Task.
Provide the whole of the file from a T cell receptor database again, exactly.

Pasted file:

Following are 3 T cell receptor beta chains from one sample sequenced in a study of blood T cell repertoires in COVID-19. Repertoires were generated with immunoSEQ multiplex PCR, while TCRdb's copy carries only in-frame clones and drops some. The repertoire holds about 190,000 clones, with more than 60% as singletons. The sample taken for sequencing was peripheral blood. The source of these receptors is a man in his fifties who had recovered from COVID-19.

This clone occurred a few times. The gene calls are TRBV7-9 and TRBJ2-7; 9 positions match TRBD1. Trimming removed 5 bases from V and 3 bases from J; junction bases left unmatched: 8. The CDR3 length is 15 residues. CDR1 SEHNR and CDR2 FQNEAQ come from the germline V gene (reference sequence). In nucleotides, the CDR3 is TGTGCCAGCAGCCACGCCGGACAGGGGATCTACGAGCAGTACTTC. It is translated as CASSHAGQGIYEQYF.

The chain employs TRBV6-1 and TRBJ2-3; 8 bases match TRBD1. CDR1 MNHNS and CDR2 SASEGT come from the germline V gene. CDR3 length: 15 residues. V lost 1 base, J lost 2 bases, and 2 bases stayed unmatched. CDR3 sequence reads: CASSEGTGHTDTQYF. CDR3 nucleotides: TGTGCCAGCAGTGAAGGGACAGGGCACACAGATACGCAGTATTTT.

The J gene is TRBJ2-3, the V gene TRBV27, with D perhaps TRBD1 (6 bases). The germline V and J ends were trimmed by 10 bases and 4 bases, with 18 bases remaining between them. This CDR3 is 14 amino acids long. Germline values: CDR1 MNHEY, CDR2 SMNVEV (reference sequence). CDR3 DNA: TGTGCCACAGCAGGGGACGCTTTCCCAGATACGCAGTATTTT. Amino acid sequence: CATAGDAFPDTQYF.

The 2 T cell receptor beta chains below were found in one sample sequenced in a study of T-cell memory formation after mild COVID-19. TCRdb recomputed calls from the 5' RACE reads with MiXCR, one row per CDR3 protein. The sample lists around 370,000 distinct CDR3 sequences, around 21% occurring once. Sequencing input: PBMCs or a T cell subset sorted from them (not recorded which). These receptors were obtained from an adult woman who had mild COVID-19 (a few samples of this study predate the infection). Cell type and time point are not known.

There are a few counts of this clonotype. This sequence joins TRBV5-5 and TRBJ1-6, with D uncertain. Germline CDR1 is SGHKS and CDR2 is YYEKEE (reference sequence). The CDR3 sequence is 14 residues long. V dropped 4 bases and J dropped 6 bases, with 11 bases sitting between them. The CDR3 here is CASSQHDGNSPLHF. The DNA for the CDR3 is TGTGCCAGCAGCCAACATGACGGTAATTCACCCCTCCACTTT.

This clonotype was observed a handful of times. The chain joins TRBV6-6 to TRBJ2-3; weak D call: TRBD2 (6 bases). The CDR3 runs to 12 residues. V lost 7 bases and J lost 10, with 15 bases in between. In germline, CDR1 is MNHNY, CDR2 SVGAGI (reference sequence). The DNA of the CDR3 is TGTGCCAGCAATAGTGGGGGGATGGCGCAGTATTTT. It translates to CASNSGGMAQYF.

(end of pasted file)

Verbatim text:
Following are 3 T cell receptor beta chains from one sample sequenced in a study of blood T cell repertoires in COVID-19. Repertoires were generated with immunoSEQ multiplex PCR, while TCRdb's copy carries only in-frame clones and drops some. The repertoire holds about 190,000 clones, with more than 60% as singletons. The sample taken for sequencing was peripheral blood. The source of these receptors is a man in his fifties who had recovered from COVID-19.

This clone occurred a few times. The gene calls are TRBV7-9 and TRBJ2-7; 9 positions match TRBD1. Trimming removed 5 bases from V and 3 bases from J; junction bases left unmatched: 8. The CDR3 length is 15 residues. CDR1 SEHNR and CDR2 FQNEAQ come from the germline V gene (reference sequence). In nucleotides, the CDR3 is TGTGCCAGCAGCCACGCCGGACAGGGGATCTACGAGCAGTACTTC. It is translated as CASSHAGQGIYEQYF.

The chain employs TRBV6-1 and TRBJ2-3; 8 bases match TRBD1. CDR1 MNHNS and CDR2 SASEGT come from the germline V gene. CDR3 length: 15 residues. V lost 1 base, J lost 2 bases, and 2 bases stayed unmatched. CDR3 sequence reads: CASSEGTGHTDTQYF. CDR3 nucleotides: TGTGCCAGCAGTGAAGGGACAGGGCACACAGATACGCAGTATTTT.

The J gene is TRBJ2-3, the V gene TRBV27, with D perhaps TRBD1 (6 bases). The germline V and J ends were trimmed by 10 bases and 4 bases, with 18 bases remaining between them. This CDR3 is 14 amino acids long. Germline values: CDR1 MNHEY, CDR2 SMNVEV (reference sequence). CDR3 DNA: TGTGCCACAGCAGGGGACGCTTTCCCAGATACGCAGTATTTT. Amino acid sequence: CATAGDAFPDTQYF.

The 2 T cell receptor beta chains below were found in one sample sequenced in a study of T-cell memory formation after mild COVID-19. TCRdb recomputed calls from the 5' RACE reads with MiXCR, one row per CDR3 protein. The sample lists around 370,000 distinct CDR3 sequences, around 21% occurring once. Sequencing input: PBMCs or a T cell subset sorted from them (not recorded which). These receptors were obtained from an adult woman who had mild COVID-19 (a few samples of this study predate the infection). Cell type and time point are not known.

There are a few counts of this clonotype. This sequence joins TRBV5-5 and TRBJ1-6, with D uncertain. Germline CDR1 is SGHKS and CDR2 is YYEKEE (reference sequence). The CDR3 sequence is 14 residues long. V dropped 4 bases and J dropped 6 bases, with 11 bases sitting between them. The CDR3 here is CASSQHDGNSPLHF. The DNA for the CDR3 is TGTGCCAGCAGCCAACATGACGGTAATTCACCCCTCCACTTT.

This clonotype was observed a handful of times. The chain joins TRBV6-6 to TRBJ2-3; weak D call: TRBD2 (6 bases). The CDR3 runs to 12 residues. V lost 7 bases and J lost 10, with 15 bases in between. In germline, CDR1 is MNHNY, CDR2 SVGAGI (reference sequence). The DNA of the CDR3 is TGTGCCAGCAATAGTGGGGGGATGGCGCAGTATTTT. It translates to CASNSGGMAQYF.